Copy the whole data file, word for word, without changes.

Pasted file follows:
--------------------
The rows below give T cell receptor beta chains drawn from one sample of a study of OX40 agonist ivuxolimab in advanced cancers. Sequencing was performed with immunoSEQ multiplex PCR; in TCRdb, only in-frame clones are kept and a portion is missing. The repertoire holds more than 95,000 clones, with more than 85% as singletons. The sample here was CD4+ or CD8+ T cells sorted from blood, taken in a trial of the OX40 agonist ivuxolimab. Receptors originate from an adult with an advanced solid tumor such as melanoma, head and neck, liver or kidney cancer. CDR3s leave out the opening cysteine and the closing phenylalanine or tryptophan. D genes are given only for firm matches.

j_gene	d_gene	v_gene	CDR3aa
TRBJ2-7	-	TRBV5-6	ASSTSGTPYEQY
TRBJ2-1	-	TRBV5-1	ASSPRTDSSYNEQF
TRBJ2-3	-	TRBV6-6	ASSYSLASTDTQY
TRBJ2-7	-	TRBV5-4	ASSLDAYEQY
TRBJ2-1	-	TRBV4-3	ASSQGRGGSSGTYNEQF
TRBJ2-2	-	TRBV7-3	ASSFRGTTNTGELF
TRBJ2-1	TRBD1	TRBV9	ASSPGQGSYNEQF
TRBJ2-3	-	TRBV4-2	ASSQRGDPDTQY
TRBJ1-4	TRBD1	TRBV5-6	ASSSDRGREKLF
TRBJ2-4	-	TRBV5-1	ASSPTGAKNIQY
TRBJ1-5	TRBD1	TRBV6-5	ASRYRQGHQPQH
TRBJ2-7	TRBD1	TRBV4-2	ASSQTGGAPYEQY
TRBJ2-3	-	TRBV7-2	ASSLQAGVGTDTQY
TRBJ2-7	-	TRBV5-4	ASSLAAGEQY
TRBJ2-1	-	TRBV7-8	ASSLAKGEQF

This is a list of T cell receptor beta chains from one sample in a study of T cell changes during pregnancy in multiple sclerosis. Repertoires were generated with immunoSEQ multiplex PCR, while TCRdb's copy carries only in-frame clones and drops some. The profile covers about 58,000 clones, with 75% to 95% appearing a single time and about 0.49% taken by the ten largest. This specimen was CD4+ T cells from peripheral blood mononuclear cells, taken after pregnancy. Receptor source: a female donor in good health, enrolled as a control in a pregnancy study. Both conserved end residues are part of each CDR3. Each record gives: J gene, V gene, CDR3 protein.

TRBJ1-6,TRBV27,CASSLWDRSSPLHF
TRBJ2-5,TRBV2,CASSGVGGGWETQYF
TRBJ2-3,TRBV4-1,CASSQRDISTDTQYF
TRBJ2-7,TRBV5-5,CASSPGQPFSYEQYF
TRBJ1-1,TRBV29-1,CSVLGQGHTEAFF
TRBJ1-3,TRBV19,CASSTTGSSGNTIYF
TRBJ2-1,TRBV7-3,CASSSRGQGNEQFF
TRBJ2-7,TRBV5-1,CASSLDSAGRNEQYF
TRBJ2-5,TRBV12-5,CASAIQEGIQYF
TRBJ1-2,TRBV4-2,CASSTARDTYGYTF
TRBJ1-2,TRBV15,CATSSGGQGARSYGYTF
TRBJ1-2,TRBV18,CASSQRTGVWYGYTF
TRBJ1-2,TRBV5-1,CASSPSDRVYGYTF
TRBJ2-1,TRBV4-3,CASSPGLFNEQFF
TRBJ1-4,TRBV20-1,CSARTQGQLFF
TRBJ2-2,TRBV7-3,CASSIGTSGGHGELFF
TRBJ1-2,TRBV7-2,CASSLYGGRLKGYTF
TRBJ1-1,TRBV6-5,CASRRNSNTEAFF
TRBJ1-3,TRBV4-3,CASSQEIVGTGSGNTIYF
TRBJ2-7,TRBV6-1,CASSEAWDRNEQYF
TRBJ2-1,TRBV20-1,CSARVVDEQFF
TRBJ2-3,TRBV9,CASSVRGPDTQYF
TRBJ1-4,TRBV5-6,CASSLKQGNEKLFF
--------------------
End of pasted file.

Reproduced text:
The rows below give T cell receptor beta chains drawn from one sample of a study of OX40 agonist ivuxolimab in advanced cancers. Sequencing was performed with immunoSEQ multiplex PCR; in TCRdb, only in-frame clones are kept and a portion is missing. The repertoire holds more than 95,000 clones, with more than 85% as singletons. The sample here was CD4+ or CD8+ T cells sorted from blood, taken in a trial of the OX40 agonist ivuxolimab. Receptors originate from an adult with an advanced solid tumor such as melanoma, head and neck, liver or kidney cancer. CDR3s leave out the opening cysteine and the closing phenylalanine or tryptophan. D genes are given only for firm matches.

j_gene	d_gene	v_gene	CDR3aa
TRBJ2-7	-	TRBV5-6	ASSTSGTPYEQY
TRBJ2-1	-	TRBV5-1	ASSPRTDSSYNEQF
TRBJ2-3	-	TRBV6-6	ASSYSLASTDTQY
TRBJ2-7	-	TRBV5-4	ASSLDAYEQY
TRBJ2-1	-	TRBV4-3	ASSQGRGGSSGTYNEQF
TRBJ2-2	-	TRBV7-3	ASSFRGTTNTGELF
TRBJ2-1	TRBD1	TRBV9	ASSPGQGSYNEQF
TRBJ2-3	-	TRBV4-2	ASSQRGDPDTQY
TRBJ1-4	TRBD1	TRBV5-6	ASSSDRGREKLF
TRBJ2-4	-	TRBV5-1	ASSPTGAKNIQY
TRBJ1-5	TRBD1	TRBV6-5	ASRYRQGHQPQH
TRBJ2-7	TRBD1	TRBV4-2	ASSQTGGAPYEQY
TRBJ2-3	-	TRBV7-2	ASSLQAGVGTDTQY
TRBJ2-7	-	TRBV5-4	ASSLAAGEQY
TRBJ2-1	-	TRBV7-8	ASSLAKGEQF

This is a list of T cell receptor beta chains from one sample in a study of T cell changes during pregnancy in multiple sclerosis. Repertoires were generated with immunoSEQ multiplex PCR, while TCRdb's copy carries only in-frame clones and drops some. The profile covers about 58,000 clones, with 75% to 95% appearing a single time and about 0.49% taken by the ten largest. This specimen was CD4+ T cells from peripheral blood mononuclear cells, taken after pregnancy. Receptor source: a female donor in good health, enrolled as a control in a pregnancy study. Both conserved end residues are part of each CDR3. Each record gives: J gene, V gene, CDR3 protein.

TRBJ1-6,TRBV27,CASSLWDRSSPLHF
TRBJ2-5,TRBV2,CASSGVGGGWETQYF
TRBJ2-3,TRBV4-1,CASSQRDISTDTQYF
TRBJ2-7,TRBV5-5,CASSPGQPFSYEQYF
TRBJ1-1,TRBV29-1,CSVLGQGHTEAFF
TRBJ1-3,TRBV19,CASSTTGSSGNTIYF
TRBJ2-1,TRBV7-3,CASSSRGQGNEQFF
TRBJ2-7,TRBV5-1,CASSLDSAGRNEQYF
TRBJ2-5,TRBV12-5,CASAIQEGIQYF
TRBJ1-2,TRBV4-2,CASSTARDTYGYTF
TRBJ1-2,TRBV15,CATSSGGQGARSYGYTF
TRBJ1-2,TRBV18,CASSQRTGVWYGYTF
TRBJ1-2,TRBV5-1,CASSPSDRVYGYTF
TRBJ2-1,TRBV4-3,CASSPGLFNEQFF
TRBJ1-4,TRBV20-1,CSARTQGQLFF
TRBJ2-2,TRBV7-3,CASSIGTSGGHGELFF
TRBJ1-2,TRBV7-2,CASSLYGGRLKGYTF
TRBJ1-1,TRBV6-5,CASRRNSNTEAFF
TRBJ1-3,TRBV4-3,CASSQEIVGTGSGNTIYF
TRBJ2-7,TRBV6-1,CASSEAWDRNEQYF
TRBJ2-1,TRBV20-1,CSARVVDEQFF
TRBJ2-3,TRBV9,CASSVRGPDTQYF
TRBJ1-4,TRBV5-6,CASSLKQGNEKLFF